When my daughter was a toddler, I was told that she had ASD (autism spectrum disorder) and needed services. Subsequently, I became lost in the number of therapeutic options available. I discovered the letter combinations “PT,” “OT,” and “ST,” and I noticed that each “T” offers a great many advantages and benefits. So, I embarked on a multi-year journey that included a vast amount of investigation and research, and I eventually came up with a plan that worked extremely well for my child. Today, my daughter is a well-adjusted, happy college student and a testimonial to the success of sensory integration therapies. Almost two decades after my family’s research began, I’d like to share what I’ve learned.

A slew of research from the past 30 years has shown that a child’s ability to function like all the other kids her age is largely based on her ability to receive, internalize, and process physical, mental, or sensory stimuli. This neuro-processing capability is an indication of a person’s functional and cognitive abilities. Deficits in such areas are considered limitations, or “issues,” that may require physical, occupational, or speech therapy (PT, OT, or ST). The purpose of these therapies is to maintain or increase skills and/ or adapt environments to meet the unique needs of an individual so that she may become as independent and functional as her peers.

So, what do physical therapy, occupational therapy, and speech therapy do, and how do they differ from one another?

Physical therapy, or PT, is the remediation of impairments and disabilities, as well as the promotion of mobility, functional ability, quality of life, and movement potential. Physical therapists help patients regain independence and function in their daily lives. They provide care in a variety of settings, including hospitals, private practices, outpatient clinics, home health agencies, schools, fitness facilities, and work settings. Physical therapists use a variety of exercise techniques and equipment to help patients move, reduce pain, restore function, and prevent disability. They also help prevent loss of mobility and motion by developing fitness and wellness programs tailored to each patient’s specific needs.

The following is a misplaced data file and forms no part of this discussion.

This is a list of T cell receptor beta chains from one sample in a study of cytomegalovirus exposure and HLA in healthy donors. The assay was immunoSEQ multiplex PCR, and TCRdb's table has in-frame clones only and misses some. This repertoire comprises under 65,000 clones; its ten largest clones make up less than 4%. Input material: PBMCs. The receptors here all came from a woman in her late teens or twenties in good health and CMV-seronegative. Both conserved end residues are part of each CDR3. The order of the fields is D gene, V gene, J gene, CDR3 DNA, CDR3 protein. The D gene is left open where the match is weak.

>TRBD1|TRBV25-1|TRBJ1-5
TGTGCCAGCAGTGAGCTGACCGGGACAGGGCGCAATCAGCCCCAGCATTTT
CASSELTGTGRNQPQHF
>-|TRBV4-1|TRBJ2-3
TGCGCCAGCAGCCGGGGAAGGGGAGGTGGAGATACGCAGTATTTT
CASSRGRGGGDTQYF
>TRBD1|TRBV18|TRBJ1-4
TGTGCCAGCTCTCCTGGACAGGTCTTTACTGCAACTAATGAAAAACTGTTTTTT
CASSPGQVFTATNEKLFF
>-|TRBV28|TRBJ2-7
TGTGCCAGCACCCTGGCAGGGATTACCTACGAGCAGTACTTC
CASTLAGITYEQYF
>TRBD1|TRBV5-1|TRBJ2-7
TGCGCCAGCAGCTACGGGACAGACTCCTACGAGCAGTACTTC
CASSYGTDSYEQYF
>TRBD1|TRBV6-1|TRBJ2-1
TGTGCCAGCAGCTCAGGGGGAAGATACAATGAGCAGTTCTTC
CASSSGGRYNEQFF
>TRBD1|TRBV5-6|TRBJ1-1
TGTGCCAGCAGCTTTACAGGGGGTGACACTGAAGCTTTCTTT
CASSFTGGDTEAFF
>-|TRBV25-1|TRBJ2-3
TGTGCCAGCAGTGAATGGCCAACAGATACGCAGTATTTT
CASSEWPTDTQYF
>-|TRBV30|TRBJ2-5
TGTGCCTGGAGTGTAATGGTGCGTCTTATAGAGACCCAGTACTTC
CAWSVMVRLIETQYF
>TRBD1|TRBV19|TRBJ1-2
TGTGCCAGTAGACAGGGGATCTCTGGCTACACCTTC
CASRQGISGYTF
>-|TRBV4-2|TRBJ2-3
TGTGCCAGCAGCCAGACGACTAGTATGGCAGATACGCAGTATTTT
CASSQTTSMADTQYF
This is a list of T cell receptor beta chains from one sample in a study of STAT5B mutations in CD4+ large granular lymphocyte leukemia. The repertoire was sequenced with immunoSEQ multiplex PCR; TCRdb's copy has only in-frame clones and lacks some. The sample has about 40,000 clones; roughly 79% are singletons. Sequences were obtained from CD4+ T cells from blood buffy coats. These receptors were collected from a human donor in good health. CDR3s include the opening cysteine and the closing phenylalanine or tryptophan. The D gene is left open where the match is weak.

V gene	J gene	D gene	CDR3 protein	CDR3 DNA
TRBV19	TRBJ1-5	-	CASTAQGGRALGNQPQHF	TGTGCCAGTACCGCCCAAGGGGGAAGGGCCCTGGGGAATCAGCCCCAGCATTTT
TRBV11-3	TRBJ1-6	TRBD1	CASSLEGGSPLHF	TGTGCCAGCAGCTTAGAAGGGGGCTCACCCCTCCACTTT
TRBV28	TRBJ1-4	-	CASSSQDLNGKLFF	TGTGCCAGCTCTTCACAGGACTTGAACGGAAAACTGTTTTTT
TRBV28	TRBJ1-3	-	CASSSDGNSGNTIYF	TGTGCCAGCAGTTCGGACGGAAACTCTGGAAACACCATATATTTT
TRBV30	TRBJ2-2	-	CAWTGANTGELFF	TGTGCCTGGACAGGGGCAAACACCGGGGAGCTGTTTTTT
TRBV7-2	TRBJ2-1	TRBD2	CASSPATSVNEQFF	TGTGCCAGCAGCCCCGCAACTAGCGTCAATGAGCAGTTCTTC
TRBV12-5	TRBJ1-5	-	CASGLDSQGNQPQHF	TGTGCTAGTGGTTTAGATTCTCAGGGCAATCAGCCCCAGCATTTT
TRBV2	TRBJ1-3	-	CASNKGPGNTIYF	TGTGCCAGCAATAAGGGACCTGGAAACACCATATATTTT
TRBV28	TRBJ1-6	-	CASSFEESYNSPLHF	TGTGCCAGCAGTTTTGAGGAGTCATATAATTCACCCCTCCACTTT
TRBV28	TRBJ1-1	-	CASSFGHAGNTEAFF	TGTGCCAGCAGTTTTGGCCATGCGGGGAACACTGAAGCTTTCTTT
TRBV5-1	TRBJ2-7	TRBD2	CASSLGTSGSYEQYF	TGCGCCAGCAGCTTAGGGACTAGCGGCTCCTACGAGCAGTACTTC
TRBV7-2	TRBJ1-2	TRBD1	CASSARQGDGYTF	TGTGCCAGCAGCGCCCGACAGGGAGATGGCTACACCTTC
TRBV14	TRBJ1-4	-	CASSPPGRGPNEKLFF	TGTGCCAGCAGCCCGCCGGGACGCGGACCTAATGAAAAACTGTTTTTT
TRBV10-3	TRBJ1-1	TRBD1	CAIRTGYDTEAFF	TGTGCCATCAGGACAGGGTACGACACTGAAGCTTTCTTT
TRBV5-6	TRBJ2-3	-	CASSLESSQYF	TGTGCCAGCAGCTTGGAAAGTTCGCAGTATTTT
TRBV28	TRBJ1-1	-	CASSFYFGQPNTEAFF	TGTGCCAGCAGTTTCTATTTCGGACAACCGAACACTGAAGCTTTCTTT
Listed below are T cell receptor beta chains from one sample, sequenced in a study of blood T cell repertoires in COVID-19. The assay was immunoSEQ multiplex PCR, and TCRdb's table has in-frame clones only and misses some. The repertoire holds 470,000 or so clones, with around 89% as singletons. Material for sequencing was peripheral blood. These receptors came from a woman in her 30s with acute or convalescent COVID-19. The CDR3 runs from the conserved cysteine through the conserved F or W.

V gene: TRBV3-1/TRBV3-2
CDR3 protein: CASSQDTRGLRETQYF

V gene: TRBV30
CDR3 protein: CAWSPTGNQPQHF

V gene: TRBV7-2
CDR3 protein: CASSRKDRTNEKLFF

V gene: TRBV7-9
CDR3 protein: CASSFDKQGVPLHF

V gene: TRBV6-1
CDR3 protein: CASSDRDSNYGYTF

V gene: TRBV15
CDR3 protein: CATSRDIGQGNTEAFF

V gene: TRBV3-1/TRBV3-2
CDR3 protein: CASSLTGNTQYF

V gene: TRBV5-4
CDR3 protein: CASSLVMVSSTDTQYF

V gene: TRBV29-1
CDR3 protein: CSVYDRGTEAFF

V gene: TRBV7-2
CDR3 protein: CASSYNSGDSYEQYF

Occupational therapy, or OT, is the therapeutic use of work, self-care, and play activities to increase development and prevent disability. It may include adaptation of a task or environment to create an accommodation that achieves maximum independence and to enhance the quality of life. Occupational therapist Lucy Miller defines “occupation” as the way in which one uses time to be productive in the community. Miller divides time into three categories of daily activities: self-care (sleeping, eating, grooming, dressing, etc.), work, and leisure. If a disability prevents a person from effectively or independently functioning in more than one of the three “occupational” areas, then OT is used.

Occupational therapists help patients with developmental delays related to autism, cerebral palsy, and Down syndrome. Developmental delays could include gross motor skills, such as crawling or walking, or fine motor skills, such as using fingers to grasp a spoon. Less obvious delays are the more silent disabilities, which may concern mental health and sensory processing disorders.

Both occupational and physical therapists strive to increase both the function and the independence of their patients. However, the occupational therapist only uses exercises that support the execution of a functional activity, while physical therapists seek to develop the muscle strength required to move the bones and joints.

Speech therapy, or ST, refers to the evaluation and treatment of communication and swallowing disorders. Infants and children with injuries due to complications at birth, as well as feeding and swallowing difficulties like dysphagia, should be cared for by a speech and language pathologist. Speech pathologists also help children with genetic and developmental disorders that adversely affect speech, language, and/or cognitive development. Children with the following disorders and conditions may benefit from ST: cleft palate, Down syndrome, DiGeorge syndrome, attention deficit hyperactivity disorder, autism, developmental delay, cranial nerve damage, hearing loss, craniofacial anomalies, language delay, specific language impairment, pediatric traumatic brain injury, developmental verbal dyspraxia, and more. In the United States, many public school systems offer speech therapy to eligible children.

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